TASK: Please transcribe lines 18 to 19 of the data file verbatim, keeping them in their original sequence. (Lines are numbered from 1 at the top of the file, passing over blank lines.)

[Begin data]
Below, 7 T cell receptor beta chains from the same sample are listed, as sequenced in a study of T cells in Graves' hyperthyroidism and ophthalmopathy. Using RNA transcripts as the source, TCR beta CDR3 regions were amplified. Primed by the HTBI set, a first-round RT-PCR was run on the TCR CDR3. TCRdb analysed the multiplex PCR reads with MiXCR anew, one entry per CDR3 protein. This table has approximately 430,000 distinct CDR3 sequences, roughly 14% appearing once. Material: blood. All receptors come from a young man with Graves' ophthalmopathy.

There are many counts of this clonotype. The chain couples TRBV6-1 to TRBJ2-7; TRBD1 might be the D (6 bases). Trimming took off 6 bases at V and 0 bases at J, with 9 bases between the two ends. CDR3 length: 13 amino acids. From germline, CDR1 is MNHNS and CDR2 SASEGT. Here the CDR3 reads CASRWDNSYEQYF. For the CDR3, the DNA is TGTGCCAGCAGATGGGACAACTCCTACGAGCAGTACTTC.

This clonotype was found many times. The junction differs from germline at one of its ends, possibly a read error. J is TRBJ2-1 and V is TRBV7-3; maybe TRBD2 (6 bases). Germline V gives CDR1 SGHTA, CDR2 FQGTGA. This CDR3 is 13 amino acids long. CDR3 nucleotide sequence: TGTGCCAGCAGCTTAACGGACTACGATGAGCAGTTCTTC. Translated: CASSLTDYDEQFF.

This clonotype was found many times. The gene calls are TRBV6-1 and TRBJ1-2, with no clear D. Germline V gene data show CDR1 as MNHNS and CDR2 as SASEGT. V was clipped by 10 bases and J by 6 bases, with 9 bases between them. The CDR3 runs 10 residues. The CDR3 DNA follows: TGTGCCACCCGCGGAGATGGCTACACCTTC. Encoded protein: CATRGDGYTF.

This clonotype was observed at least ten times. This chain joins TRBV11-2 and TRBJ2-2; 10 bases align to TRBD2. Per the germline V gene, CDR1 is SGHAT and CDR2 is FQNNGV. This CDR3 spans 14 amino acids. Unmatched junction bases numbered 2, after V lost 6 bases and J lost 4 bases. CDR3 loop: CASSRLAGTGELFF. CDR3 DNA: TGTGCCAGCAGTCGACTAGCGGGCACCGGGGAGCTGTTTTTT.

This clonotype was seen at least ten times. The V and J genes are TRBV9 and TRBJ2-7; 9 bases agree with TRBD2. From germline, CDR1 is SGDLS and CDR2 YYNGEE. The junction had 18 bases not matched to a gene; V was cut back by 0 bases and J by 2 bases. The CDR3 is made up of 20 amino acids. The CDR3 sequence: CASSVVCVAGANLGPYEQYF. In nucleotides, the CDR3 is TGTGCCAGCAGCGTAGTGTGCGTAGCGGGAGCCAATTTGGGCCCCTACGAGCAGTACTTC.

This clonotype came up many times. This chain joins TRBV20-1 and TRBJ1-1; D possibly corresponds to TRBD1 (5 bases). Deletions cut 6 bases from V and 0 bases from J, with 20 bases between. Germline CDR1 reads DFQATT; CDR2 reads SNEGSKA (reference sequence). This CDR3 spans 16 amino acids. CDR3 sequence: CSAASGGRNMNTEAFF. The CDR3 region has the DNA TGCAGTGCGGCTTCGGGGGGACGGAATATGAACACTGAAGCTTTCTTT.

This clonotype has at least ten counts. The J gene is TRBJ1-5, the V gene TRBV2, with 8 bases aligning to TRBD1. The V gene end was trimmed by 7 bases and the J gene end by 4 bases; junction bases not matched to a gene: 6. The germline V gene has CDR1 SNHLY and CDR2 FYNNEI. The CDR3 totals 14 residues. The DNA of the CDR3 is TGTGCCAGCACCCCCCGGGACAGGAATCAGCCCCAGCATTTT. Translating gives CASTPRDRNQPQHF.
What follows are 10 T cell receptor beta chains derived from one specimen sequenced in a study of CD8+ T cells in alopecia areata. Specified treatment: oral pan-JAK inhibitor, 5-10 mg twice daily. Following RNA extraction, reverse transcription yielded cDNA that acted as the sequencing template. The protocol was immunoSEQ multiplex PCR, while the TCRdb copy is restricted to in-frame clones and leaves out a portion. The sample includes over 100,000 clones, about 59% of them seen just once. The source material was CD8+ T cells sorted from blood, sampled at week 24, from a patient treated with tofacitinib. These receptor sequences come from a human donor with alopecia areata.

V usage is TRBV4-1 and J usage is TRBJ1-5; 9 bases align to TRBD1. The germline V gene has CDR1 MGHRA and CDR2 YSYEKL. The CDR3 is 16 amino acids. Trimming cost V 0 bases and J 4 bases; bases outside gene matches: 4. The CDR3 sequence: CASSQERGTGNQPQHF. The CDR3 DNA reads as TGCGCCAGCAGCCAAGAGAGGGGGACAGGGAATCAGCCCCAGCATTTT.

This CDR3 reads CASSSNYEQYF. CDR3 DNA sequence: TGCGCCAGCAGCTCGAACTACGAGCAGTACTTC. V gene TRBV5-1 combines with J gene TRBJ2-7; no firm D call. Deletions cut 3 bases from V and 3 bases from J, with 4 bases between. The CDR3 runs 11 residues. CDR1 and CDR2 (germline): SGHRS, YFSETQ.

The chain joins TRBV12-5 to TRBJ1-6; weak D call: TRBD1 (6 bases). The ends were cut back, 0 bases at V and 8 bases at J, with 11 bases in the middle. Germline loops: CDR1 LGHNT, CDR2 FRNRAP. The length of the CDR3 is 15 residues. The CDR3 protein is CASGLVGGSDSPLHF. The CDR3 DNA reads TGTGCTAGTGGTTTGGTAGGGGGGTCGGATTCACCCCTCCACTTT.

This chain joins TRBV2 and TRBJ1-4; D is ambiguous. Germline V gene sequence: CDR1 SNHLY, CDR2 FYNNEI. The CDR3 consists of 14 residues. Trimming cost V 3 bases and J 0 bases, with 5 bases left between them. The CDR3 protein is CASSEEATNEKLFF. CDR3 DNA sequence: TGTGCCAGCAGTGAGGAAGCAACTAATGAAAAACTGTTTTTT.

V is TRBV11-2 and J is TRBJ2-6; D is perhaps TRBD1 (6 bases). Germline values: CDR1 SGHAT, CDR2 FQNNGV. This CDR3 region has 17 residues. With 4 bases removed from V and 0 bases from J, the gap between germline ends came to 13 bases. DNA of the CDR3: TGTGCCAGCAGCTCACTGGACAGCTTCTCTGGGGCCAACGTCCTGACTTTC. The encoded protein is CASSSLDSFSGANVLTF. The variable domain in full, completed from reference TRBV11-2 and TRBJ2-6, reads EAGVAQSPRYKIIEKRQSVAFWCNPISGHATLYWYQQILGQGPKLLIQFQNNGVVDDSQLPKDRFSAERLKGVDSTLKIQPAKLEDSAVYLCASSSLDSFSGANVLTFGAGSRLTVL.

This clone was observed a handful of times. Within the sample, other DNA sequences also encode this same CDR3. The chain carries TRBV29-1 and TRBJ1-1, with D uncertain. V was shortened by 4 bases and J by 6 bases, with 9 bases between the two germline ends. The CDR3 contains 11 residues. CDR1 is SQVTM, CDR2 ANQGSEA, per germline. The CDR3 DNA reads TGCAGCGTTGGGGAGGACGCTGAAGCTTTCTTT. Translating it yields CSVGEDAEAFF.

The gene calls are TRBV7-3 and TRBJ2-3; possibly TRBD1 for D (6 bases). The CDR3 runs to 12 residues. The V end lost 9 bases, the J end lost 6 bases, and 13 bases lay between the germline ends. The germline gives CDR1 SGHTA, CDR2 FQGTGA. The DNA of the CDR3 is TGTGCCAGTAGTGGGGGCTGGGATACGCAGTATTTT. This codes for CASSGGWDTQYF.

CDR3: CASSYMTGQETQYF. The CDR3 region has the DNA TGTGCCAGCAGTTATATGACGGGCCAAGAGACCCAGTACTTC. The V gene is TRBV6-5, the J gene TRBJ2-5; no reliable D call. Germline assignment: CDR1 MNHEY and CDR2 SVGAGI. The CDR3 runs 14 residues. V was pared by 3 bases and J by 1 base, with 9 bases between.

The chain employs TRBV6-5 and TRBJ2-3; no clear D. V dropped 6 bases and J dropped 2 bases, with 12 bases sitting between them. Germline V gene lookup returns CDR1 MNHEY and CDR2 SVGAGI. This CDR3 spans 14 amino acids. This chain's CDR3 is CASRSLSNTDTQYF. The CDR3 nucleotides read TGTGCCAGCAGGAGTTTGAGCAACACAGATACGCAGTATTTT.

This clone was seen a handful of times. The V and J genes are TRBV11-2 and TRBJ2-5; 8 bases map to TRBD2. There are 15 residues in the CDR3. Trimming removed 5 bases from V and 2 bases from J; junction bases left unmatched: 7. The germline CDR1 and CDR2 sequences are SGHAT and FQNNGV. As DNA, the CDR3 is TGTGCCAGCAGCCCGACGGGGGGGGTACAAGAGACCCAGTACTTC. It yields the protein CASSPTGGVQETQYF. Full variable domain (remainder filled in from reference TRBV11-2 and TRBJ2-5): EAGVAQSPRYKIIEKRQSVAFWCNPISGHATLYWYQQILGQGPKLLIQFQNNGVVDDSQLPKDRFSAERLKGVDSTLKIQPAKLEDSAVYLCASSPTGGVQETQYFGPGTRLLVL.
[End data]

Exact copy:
The chain employs TRBV6-5 and TRBJ2-3; no clear D. V dropped 6 bases and J dropped 2 bases, with 12 bases sitting between them. Germline V gene lookup returns CDR1 MNHEY and CDR2 SVGAGI. This CDR3 spans 14 amino acids. This chain's CDR3 is CASRSLSNTDTQYF. The CDR3 nucleotides read TGTGCCAGCAGGAGTTTGAGCAACACAGATACGCAGTATTTT.

This clone was seen a handful of times. The V and J genes are TRBV11-2 and TRBJ2-5; 8 bases map to TRBD2. There are 15 residues in the CDR3. Trimming removed 5 bases from V and 2 bases from J; junction bases left unmatched: 7. The germline CDR1 and CDR2 sequences are SGHAT and FQNNGV. As DNA, the CDR3 is TGTGCCAGCAGCCCGACGGGGGGGGTACAAGAGACCCAGTACTTC. It yields the protein CASSPTGGVQETQYF. Full variable domain (remainder filled in from reference TRBV11-2 and TRBJ2-5): EAGVAQSPRYKIIEKRQSVAFWCNPISGHATLYWYQQILGQGPKLLIQFQNNGVVDDSQLPKDRFSAERLKGVDSTLKIQPAKLEDSAVYLCASSPTGGVQETQYFGPGTRLLVL.